The biggest example here is LTCM (Long-Term Capital Management), a hedge fund which had Nobel laureates Robert Merton and Myron Scholes, and more than $140 billion in assets at one point. The fund used technology and algorithms to automatically trade in different markets, from bonds to foreign exchange. It became the “big whale” in the markets it played in, a term used to denote the largest participant in size.
When the markets turned with a weak Asian economy and then a Russian default after 1998, they crushed LTCM, which simply saw its model collapse. As it later turned out, the competition knew exactly how big LTCM was and exited even before the hedge fund could, turning a brilliant technology to dust.
The dangerous peek
And then, there’s another side of the technology curtain that people find scary: the angle of privacy, of algorithms analyzing personal data.
In the US, you can sell “order flow”. Your buy order at your broker can be given to a large market participant, who will “peek” at the order and then can either say he’ll fulfill the order, or let it pass through to the other exchanges. But in reality, technology can be used to derive an advantage—if the market participant is faster than you, it could buy from another exchange at a lower price even faster and then sell to you, given that your order hasn’t even reached the other exchange yet.
Why is this abuse? Because without that market participant peeking at your order, you’d have got it at the other exchange at a lower price a little while later. (You can’t sell order flow in India at all. Yet.)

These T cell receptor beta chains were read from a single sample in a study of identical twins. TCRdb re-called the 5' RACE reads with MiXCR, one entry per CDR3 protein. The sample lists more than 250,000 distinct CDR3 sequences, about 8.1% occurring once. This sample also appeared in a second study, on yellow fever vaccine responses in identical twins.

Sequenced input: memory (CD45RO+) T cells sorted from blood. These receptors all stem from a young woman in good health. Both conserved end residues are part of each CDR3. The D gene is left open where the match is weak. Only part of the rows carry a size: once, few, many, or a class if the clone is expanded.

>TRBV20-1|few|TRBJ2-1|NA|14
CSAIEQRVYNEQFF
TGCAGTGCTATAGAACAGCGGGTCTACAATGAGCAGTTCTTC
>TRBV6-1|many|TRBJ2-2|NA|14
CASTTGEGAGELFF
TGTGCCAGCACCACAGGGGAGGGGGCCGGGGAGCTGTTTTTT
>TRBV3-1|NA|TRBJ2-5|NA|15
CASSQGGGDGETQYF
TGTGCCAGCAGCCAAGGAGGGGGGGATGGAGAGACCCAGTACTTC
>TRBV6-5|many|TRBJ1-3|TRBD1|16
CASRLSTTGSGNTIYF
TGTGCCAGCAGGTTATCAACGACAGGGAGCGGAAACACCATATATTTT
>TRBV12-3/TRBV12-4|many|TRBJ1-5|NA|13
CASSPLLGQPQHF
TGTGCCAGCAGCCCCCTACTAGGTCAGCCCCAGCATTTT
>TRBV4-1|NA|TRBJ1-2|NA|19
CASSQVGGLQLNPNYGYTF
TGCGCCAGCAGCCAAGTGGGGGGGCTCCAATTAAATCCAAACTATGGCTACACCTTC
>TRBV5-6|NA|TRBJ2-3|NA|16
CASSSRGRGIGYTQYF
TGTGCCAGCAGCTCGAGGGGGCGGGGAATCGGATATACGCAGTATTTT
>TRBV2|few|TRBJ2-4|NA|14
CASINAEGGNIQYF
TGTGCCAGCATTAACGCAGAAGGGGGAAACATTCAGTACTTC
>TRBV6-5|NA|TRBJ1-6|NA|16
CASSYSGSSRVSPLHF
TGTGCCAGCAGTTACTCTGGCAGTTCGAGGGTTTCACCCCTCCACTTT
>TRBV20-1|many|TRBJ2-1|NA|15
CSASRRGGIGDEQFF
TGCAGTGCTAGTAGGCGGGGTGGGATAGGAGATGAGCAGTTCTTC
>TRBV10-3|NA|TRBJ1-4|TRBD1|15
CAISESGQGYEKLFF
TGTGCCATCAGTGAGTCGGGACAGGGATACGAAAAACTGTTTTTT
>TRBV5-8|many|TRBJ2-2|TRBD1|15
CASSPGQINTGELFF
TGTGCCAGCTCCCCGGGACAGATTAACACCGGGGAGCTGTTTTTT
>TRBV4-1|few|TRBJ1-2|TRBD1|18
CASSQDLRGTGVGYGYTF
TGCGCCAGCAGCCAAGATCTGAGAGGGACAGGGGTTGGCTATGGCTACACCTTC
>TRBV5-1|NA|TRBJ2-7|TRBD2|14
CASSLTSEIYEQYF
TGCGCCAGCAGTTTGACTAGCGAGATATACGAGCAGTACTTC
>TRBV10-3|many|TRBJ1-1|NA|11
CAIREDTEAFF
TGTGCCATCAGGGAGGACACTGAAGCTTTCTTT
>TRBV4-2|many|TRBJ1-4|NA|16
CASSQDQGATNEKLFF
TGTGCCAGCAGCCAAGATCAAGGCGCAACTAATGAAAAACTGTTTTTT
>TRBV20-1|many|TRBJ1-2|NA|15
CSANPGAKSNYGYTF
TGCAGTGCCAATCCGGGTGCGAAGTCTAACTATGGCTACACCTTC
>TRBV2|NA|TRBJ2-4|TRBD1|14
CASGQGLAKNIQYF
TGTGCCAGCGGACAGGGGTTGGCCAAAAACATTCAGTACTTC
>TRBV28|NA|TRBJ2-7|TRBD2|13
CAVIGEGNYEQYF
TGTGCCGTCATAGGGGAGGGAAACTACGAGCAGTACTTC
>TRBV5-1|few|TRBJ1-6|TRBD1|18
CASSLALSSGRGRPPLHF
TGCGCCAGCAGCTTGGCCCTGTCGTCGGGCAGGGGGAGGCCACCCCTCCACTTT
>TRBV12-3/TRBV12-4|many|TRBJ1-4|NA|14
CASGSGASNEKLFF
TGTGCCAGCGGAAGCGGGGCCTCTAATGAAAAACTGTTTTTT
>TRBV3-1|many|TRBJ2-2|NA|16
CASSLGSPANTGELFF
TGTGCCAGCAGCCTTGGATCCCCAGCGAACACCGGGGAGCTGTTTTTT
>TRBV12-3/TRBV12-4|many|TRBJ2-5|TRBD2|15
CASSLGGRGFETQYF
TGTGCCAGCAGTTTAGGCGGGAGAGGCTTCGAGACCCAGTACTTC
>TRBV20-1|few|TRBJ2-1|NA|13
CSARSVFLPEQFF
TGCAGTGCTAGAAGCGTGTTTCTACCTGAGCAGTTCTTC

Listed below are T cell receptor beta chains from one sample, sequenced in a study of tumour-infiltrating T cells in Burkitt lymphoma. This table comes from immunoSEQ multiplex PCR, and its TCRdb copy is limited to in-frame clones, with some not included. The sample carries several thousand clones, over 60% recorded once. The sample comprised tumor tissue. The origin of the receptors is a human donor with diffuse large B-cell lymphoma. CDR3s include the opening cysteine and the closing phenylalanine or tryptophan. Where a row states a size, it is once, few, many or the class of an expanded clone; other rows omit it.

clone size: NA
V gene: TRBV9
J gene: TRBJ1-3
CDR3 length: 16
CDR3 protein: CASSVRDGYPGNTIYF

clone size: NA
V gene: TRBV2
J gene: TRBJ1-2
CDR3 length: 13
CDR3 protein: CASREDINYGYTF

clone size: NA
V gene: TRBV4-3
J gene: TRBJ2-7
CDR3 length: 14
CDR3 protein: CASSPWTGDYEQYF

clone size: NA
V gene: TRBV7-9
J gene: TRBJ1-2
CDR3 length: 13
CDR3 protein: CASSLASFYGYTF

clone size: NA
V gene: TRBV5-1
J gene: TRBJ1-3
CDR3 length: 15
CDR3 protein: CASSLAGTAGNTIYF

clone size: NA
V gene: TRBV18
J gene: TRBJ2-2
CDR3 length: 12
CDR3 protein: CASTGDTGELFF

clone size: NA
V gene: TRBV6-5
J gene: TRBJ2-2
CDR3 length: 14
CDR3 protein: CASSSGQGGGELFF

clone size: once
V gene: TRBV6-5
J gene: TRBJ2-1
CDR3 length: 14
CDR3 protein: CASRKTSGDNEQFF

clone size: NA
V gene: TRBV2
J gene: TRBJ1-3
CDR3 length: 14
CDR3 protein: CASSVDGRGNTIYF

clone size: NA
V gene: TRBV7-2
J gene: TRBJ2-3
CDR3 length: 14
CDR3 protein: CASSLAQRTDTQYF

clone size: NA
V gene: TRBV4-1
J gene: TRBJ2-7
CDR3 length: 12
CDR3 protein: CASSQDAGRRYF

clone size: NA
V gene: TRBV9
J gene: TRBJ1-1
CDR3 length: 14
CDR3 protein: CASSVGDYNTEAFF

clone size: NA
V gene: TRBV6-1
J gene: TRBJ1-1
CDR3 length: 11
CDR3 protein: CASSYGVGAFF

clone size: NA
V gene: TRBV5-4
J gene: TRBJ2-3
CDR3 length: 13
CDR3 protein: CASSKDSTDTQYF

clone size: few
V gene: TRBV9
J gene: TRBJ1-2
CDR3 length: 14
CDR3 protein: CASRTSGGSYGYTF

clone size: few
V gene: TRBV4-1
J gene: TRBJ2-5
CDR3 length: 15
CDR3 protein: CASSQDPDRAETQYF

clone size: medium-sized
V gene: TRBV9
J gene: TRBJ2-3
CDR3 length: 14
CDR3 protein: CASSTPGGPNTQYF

Order flow is popular because brokers get paid to allow other market participants to see their customers’ orders. That can be so big a payment that a broker can, as a result, give you “free” brokerage—that is, you don’t pay anything to trade, as long as you let your broker show the order flow elsewhere.
Earlier, you’d have to tell a broker what to buy, but if he misused that information, he could be charged with fraud. With a computer looking at this information, it’s quite likely that you won’t even know if it’s been abused, and even if it is, there’s no one to blame because the machine did it. Order peeking might not actually be abuse, but it crosses a line somewhere.
In India, the NSE co-location scam crossed the line by a fair bit. The idea was that the stock exchange provided data to brokers in a round-robin mechanism, sending it first to whoever connected to its trading system first and then to the second broker and so on.
If someone got connected to NSE’s trading system first, they would get the data first—and with technology, even a split second early was enough. The computers could then learn enough from this “early” feed to be able to place orders ahead of anyone else, even within the algorithmic trading universe. In all, profits were made, and after an investigation, even taken away from the people doing it.
The issue was so complex that without details from a whistle-blower, it would have been nearly impossible to detect. Even now, there could be many such scams going on, and we won’t know until we know.
The algo wars
While “fintech” is a buzzword nowadays, it is just as easy to abuse technology to take things to an extreme, to make invalid assumptions, to “fake” disclosures, to even set off something called predatory algorithms.
Predatory algorithms simply prey on other algorithms. Some will detect that an algorithm is trying to sell a large number of shares in small bits and pieces, and then take advantage by running ahead of it. Some will simply create artificial price signals to distort another algorithm’s design, like a trader in London did by spoofing over 150,000 orders that were quickly canceled. This resulted in a massive “flash” crash, where algorithms lost their footing, earning the spoofing trader around $40 million.
Technology is an opportunity, and in finance, it provides a direct link to profit as well. You can use it for good: to get more people in, to reduce costs, and to save time. But you can clearly use it for evil as well, and if you wear a dark suit, you might just get away with it.